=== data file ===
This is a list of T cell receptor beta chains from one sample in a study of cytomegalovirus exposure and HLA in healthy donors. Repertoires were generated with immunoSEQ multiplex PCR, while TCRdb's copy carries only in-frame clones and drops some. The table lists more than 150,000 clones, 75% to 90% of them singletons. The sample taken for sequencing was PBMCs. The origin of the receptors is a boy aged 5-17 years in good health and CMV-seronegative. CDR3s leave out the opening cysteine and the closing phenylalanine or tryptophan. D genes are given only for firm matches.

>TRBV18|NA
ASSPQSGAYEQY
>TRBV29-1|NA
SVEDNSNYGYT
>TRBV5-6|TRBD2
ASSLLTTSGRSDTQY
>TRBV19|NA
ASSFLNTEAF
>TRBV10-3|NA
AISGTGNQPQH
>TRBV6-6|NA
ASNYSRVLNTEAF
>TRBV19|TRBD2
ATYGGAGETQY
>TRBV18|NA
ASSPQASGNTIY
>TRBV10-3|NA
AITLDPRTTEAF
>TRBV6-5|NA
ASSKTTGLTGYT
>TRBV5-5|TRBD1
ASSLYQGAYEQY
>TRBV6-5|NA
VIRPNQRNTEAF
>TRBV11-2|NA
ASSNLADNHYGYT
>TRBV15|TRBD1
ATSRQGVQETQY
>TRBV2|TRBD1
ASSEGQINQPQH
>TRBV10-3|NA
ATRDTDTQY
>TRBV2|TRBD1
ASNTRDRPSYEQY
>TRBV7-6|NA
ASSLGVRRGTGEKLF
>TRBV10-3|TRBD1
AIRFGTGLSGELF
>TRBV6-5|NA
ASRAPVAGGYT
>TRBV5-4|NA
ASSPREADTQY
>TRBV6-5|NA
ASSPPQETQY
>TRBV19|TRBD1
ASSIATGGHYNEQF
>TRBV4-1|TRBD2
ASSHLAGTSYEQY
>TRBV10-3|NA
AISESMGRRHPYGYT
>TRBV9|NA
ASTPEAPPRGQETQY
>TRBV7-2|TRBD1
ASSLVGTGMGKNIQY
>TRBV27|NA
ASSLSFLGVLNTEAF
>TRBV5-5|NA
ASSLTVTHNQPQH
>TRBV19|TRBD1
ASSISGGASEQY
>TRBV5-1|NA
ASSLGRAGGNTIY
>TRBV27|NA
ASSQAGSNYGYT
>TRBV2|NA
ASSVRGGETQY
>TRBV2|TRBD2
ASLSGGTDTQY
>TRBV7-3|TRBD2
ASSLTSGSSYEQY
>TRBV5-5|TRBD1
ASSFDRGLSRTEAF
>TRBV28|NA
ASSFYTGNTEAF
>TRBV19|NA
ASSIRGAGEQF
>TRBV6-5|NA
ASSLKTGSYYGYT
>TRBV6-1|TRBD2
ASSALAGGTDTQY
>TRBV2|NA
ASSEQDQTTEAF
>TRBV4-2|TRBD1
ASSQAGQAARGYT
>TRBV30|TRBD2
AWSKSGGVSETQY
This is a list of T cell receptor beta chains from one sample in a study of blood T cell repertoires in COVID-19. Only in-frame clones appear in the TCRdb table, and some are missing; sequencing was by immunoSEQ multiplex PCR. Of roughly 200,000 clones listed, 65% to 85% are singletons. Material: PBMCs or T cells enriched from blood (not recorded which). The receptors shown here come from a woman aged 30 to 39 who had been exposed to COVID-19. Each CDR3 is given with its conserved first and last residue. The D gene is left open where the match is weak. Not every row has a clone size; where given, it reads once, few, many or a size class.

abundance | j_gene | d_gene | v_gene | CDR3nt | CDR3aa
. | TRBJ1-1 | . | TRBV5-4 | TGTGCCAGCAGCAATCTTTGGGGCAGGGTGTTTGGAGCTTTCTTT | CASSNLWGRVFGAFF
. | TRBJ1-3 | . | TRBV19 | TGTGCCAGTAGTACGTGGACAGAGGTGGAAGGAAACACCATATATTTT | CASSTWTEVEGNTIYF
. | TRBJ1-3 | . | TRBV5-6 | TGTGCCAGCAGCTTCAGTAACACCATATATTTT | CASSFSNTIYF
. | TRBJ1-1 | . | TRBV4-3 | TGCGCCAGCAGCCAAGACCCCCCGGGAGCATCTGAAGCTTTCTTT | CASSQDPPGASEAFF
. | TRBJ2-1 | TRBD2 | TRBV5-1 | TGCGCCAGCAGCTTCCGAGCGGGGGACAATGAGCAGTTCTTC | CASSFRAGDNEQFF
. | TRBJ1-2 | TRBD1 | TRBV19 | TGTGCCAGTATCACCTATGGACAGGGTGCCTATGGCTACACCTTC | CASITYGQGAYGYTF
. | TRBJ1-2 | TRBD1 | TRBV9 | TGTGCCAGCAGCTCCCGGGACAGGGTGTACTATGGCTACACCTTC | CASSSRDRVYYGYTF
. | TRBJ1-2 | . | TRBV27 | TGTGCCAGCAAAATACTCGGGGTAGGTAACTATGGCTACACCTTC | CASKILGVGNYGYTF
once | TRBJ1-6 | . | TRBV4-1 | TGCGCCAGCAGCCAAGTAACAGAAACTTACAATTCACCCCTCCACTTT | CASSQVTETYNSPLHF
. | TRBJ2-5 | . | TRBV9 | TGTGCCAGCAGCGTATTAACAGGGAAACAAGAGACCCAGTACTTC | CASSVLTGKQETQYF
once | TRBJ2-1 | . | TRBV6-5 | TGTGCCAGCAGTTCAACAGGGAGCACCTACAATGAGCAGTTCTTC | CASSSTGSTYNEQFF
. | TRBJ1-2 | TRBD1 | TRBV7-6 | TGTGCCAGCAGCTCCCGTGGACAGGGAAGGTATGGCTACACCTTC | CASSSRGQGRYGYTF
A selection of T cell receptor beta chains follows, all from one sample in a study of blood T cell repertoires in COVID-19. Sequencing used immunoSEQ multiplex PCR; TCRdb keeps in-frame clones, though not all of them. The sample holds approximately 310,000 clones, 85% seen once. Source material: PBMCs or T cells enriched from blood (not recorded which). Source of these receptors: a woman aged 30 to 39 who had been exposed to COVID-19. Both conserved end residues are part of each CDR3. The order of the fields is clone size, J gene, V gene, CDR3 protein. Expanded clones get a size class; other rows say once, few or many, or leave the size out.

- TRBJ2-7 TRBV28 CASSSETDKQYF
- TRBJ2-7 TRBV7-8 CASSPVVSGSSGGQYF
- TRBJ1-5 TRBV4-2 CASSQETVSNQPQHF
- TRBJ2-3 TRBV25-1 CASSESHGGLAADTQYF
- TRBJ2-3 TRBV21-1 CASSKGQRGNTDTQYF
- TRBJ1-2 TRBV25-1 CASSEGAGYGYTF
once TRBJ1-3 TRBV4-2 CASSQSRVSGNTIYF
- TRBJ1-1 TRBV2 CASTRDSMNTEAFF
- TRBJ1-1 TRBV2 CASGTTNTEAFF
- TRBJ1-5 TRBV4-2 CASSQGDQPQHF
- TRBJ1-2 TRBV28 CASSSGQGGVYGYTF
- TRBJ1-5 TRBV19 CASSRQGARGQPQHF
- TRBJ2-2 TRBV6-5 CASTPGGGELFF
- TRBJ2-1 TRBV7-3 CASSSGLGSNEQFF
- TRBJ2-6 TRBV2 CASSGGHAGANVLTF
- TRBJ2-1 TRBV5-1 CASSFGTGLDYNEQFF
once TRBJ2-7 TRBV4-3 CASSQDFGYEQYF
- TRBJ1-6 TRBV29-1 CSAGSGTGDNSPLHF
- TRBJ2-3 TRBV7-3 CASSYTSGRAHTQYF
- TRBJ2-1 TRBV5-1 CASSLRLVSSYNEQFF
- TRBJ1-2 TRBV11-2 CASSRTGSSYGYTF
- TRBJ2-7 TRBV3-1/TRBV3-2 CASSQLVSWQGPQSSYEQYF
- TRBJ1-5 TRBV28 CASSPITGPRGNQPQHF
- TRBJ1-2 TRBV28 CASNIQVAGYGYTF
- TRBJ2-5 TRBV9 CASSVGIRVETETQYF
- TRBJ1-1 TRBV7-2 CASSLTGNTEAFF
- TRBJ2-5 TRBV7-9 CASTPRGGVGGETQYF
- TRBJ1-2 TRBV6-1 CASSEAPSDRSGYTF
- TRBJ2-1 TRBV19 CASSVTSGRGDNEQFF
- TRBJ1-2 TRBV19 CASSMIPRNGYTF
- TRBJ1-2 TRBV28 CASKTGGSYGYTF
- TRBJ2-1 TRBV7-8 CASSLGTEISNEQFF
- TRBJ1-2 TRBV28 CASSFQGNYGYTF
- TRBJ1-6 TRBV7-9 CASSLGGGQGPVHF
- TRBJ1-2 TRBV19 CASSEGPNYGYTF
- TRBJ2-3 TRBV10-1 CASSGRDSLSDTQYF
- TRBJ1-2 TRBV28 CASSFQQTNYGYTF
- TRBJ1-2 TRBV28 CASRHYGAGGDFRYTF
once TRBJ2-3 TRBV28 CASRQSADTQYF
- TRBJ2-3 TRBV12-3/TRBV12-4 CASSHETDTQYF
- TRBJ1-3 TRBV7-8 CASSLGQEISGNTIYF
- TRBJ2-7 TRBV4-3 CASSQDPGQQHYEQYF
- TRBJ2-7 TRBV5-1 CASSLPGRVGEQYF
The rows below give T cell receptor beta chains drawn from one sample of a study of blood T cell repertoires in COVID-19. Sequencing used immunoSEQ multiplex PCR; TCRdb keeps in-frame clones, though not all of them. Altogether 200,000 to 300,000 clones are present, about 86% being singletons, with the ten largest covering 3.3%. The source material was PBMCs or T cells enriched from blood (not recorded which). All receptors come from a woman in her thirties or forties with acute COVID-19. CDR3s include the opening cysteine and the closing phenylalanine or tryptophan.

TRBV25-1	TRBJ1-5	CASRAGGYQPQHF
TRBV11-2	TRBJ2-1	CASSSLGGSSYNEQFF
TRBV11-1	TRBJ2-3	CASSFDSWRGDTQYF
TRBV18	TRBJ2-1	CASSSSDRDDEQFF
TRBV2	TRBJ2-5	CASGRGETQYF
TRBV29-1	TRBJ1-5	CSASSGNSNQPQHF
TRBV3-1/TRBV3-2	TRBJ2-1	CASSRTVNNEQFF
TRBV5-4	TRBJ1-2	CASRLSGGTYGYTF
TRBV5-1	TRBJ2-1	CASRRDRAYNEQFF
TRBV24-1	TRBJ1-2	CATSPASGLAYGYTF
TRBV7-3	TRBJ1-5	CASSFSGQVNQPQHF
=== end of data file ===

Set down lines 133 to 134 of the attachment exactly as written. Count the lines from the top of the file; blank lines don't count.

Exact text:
- TRBJ1-2 TRBV28 CASKTGGSYGYTF
- TRBJ2-1 TRBV7-8 CASSLGTEISNEQFF